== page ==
Something strange is happening at the outer reaches of the solar system.
An object beyond the orbit of Neptune is acting oddly, violating the traditional rules of orbit, and scientists can’t quite explain it yet. The trans-Neptunian object, or TNO, has been nicknamed Niku, a Chinese word for “rebellious.” When you consider the fact that Niku orbits the sun in the opposite direction of almost everything else in the solar system, it’s not hard to see where the name came from.
About 124 miles in diameter, Niku has risen above the plane of the solar system. It’s still rising, in fact, on an orbital plane that is tilted to everything else. Michele Bannister, an astronomer at Queens University, summed up Niku’s incredibly odd behavior in a tweet:
I hope everyone has buckled their seatbelts because the outer solar system just got a lot weirder.
— Michele Bannister (@astrokiwi) August 8, 2016
Niku is 160,000 times fainter than Neptune, but it has been observed twenty-two times by astronomers, according to a paper published to arXiv detailing the discovery. Authored by the astronomer Ying-Tung Chen of Academia Sinca in Taiwan and an international team of astronomers from Harvard to Hawaii to Germany, the paper describes a sense of utter confusion regarding the behavior of this little object.
Niku orbits on a plane that is tilted 110 degrees from the plane of the rest of the solar system. One theory is that a large object’s gravity is influencing Niku, causing it to orbit at an angle to everything else as well as backward. Various theories, like a hidden Super Earth known as Planet Nine, an unseen dwarf star called Nemesis, or an unknown dwarf planet in the Kuiper Belt are all “problematic” when trying to explain the orbit of Niku, according analyses detailed in the arXiv paper. (It was another group of objects with a highly inclined orbit that first led astronomers to propose the possibility of Planet Nine.)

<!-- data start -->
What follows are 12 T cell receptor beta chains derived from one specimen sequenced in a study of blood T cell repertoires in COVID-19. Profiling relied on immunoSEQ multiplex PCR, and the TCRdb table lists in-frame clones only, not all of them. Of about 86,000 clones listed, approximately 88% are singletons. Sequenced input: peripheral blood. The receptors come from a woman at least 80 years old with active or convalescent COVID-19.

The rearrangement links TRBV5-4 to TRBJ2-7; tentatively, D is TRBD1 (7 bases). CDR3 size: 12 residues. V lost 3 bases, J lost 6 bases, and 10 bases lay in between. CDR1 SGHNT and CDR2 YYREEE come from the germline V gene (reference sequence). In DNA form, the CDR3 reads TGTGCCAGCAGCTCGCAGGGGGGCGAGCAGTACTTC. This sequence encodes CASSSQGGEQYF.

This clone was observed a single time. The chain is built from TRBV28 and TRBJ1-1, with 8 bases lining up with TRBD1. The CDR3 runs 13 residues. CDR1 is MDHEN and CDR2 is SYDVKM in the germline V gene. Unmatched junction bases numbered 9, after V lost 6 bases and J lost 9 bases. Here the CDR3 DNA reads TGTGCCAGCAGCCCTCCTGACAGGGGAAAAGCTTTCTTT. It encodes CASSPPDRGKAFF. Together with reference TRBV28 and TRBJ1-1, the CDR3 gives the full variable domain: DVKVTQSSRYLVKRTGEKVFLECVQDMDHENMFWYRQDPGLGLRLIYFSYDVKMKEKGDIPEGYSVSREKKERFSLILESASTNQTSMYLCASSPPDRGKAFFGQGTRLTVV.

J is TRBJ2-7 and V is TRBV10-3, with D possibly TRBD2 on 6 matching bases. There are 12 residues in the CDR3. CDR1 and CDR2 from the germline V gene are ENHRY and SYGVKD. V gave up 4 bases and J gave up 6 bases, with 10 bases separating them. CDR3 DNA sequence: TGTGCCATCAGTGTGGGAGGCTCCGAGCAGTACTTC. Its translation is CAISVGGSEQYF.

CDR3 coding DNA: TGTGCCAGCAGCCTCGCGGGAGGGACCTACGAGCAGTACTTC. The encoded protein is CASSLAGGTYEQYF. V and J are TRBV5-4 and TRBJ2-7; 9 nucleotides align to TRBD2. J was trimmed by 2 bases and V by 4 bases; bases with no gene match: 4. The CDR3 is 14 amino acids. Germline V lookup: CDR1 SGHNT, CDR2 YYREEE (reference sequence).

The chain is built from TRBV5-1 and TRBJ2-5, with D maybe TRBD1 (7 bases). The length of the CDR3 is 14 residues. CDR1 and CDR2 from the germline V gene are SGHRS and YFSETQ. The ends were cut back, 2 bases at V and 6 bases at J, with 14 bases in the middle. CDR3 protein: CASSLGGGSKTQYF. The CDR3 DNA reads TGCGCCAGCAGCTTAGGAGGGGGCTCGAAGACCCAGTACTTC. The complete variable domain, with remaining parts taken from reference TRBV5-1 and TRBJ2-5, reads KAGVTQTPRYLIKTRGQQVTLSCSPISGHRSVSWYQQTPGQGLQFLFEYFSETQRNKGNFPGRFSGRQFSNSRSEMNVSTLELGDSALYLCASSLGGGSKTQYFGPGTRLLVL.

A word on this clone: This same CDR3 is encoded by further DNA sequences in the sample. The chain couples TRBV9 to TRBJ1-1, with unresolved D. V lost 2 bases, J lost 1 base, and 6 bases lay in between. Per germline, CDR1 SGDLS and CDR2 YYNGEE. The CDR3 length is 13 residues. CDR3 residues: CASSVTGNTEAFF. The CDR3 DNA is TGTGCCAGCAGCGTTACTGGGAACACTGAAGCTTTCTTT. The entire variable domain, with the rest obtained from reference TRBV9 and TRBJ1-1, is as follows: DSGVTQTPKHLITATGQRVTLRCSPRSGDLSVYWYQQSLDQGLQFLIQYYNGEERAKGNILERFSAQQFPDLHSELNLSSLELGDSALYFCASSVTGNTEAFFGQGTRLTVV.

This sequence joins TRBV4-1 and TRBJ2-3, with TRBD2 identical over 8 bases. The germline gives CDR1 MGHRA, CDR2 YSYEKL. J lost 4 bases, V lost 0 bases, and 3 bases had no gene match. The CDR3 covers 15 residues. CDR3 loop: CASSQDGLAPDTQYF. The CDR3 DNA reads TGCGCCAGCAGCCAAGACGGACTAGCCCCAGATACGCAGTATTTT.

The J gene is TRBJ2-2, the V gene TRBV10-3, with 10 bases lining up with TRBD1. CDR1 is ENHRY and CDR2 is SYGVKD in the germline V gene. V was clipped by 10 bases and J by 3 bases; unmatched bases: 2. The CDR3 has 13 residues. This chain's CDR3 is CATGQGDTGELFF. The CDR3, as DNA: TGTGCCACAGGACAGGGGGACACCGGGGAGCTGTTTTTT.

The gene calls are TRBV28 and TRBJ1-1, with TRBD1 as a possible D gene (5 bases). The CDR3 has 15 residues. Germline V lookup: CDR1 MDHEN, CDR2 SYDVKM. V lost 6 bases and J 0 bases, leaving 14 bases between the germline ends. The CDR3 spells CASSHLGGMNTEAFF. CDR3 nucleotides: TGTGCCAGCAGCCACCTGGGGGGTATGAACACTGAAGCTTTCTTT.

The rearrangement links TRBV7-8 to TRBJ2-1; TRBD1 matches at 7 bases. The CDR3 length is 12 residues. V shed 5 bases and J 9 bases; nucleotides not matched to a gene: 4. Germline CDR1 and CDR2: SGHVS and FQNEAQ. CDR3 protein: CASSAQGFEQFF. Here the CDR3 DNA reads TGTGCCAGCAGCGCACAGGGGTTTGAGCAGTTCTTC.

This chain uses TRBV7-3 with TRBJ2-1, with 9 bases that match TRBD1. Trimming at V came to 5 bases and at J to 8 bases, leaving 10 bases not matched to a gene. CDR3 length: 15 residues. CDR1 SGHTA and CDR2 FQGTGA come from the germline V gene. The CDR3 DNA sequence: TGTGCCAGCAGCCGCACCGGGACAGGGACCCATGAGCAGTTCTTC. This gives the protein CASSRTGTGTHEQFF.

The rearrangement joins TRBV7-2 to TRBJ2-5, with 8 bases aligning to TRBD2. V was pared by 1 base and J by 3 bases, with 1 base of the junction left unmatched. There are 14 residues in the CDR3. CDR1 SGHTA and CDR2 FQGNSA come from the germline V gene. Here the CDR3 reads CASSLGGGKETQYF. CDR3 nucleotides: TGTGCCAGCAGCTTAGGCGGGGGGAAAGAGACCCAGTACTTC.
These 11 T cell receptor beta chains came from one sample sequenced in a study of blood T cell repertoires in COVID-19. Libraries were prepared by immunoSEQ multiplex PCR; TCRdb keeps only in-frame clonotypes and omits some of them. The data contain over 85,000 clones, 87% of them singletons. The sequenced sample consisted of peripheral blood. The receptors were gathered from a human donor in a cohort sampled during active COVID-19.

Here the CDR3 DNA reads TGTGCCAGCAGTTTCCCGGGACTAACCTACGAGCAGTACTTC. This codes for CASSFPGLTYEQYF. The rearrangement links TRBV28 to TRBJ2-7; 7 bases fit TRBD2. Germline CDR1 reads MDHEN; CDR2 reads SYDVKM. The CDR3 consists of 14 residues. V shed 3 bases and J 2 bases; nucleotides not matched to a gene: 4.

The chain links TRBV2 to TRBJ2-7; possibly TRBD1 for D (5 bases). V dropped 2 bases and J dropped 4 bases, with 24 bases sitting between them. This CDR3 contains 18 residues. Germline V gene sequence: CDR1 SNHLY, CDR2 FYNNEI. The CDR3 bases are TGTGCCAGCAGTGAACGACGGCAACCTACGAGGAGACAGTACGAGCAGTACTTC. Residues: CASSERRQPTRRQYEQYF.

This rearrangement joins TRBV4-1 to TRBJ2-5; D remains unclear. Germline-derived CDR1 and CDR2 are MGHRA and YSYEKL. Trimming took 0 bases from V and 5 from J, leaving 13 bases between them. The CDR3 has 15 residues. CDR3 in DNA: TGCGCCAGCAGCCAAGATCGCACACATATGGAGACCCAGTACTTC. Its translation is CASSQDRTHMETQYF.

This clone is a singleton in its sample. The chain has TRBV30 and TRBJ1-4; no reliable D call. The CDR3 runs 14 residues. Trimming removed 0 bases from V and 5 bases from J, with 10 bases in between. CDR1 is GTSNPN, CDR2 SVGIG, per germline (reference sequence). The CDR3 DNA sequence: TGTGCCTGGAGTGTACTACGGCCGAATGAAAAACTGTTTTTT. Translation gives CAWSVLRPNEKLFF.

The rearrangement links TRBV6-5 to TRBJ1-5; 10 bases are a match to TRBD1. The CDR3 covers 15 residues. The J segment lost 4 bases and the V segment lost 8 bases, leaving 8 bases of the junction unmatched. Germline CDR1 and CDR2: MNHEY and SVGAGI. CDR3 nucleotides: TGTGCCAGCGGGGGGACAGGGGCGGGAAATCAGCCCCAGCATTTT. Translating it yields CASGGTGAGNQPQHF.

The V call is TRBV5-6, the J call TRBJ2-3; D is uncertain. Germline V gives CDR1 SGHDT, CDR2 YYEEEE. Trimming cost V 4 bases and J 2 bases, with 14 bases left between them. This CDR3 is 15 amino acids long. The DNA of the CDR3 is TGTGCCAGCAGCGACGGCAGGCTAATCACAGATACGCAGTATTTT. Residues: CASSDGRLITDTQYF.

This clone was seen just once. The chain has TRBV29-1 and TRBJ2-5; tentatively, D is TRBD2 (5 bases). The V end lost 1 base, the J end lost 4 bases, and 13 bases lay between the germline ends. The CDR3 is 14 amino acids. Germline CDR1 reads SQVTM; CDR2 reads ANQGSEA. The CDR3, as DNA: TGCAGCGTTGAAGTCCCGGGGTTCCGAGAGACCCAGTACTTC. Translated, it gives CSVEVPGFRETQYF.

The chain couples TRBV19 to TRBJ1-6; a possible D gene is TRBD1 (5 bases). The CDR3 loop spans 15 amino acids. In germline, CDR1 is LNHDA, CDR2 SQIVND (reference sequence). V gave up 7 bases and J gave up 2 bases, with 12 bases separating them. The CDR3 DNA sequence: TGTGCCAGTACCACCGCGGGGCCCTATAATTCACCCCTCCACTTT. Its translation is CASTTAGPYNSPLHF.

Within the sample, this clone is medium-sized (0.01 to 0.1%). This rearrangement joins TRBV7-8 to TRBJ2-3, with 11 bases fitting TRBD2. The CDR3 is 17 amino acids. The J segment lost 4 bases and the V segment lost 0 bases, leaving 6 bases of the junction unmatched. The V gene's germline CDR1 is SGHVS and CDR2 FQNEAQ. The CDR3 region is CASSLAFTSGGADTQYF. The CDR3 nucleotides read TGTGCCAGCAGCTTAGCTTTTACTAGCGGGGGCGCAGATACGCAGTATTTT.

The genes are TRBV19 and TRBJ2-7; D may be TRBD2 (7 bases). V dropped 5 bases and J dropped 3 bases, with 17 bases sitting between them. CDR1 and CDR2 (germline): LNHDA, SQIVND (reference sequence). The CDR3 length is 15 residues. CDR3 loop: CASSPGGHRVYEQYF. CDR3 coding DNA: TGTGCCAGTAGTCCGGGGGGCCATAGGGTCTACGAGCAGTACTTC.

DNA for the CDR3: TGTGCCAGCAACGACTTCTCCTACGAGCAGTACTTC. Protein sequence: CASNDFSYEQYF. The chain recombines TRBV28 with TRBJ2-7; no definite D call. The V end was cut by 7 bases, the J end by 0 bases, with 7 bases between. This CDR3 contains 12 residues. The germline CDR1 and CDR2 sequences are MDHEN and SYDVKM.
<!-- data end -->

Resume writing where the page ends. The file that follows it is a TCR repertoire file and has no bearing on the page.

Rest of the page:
Ultimately, Chen and his fellow astronomers conclude that the “mechanism causing and maintaining this common plane is still unknown.” It seems possible that a collision could have sent Niku spiraling off on its own, or that the TNO was captured from another part of the galaxy when it passed close enough to the sun, but whether either of these could explain the object’s behavior is still unclear. The team recommends further study, which, given Bannister’s excitement about their discovery, is likely to come soon.
“It’s wonderful that it’s so confusing,” Bannister told New Scientist. “I’m looking forward to seeing what the theoretical analysists do once they get their hands on this one.”
Source: New ScientistFollow Us on Social Media
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